HFC phase down (regulation)
Regulation, both national and international, has been one of the most
important drivers for spurring investment in new technology. The charts an overview of HFC phase-downs that have already been imposed on the industry - see also the section on standards and legislation later in this paper.
The measures for reducing HFC consumption can be voluntary or imposed by regulation (the red triangle), but they all mean to place limits within the market. Specific guidance measures on market development - like GWP limits for certain applications - cause an underlying concern of the availability of sustainable solutions (the green triangle). When new regulations are made, they are intended to encompass and balance the guidance measures and concerns, and predict reasonably successful outcomes but, after all, there are always a number of challenges that need to be solved by industry leaders and legislators along the path of change.
In Annex 1, a detailed overview is made for the main regulations including the Montreal protocol, the EU F-gas regulation, and the US SNAP.
HCFCs, particularly R22, have already been phased out in the EU and the phase-out is close to being finalized in the US and other developed countries. Developing countries began phasing out HCFCs in 2015 and will continue until 2030. It is important to remember that the HCFC R22 is used in many different applications, which makes the phase-out a challenge as no single non-flammable low-GWP refrigerant can replace it.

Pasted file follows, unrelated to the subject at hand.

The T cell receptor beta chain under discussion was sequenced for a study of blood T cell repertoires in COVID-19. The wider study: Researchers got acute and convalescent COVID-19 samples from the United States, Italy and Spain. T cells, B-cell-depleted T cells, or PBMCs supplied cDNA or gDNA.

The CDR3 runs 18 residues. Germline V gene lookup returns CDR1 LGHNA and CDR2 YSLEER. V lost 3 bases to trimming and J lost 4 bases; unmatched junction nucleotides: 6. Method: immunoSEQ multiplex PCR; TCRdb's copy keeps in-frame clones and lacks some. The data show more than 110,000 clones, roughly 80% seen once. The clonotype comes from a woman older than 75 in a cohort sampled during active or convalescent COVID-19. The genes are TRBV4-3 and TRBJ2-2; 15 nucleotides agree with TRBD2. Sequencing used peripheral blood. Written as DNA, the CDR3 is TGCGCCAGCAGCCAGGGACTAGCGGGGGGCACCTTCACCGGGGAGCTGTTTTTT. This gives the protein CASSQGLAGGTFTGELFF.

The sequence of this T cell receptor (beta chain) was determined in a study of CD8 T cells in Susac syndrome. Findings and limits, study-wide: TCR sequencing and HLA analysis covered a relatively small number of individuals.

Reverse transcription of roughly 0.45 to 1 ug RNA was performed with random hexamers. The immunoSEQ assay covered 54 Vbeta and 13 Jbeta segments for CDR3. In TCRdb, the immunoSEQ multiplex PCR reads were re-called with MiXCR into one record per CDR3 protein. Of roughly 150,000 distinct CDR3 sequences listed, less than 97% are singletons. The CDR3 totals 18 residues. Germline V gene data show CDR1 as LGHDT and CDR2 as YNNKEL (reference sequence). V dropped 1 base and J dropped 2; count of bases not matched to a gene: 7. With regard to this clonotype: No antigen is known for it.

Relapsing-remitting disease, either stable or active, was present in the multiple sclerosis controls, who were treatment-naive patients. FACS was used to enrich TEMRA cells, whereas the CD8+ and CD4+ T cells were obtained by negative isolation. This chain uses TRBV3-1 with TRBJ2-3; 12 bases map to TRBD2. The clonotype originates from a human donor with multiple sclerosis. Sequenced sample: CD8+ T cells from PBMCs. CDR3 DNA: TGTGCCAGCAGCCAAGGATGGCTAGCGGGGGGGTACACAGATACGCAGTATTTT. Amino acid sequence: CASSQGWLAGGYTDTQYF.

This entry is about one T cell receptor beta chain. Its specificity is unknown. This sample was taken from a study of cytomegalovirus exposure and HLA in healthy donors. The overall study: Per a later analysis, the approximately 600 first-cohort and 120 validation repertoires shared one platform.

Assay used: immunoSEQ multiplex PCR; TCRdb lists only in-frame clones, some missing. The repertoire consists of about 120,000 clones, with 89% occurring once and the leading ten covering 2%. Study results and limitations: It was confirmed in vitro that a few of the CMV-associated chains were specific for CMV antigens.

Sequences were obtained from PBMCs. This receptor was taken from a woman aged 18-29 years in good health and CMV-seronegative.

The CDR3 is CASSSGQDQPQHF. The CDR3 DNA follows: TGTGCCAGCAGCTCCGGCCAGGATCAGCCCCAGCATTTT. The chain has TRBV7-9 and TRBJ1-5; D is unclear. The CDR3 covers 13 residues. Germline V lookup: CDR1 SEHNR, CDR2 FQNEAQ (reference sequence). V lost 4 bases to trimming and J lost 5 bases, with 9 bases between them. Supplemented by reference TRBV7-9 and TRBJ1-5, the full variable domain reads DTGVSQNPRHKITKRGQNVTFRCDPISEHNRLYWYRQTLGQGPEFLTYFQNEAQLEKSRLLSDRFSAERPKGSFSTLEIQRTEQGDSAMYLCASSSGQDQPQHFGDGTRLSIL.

In October 2016, the HFC phase-down steps were agreed upon and became part of the Montreal Protocol, which go into effect on January 1, 2019, pending ratification by 20 states, which at the moment appears to be a formality. If ratified after that date, the amendment will enter into effect 90 days afterwards. Besides the phase-down and phase-out mechanisms discussed above, many governments are applying measures for reducing high GWP refrigerant consumption, such as GWP weighted taxes. Spain, Denmark, Norway, and Sweden have imposed taxes on HFCs.
Additionally, national incentives in the form of subsidies on low-GWP refrigerants are currently being used in many other countries.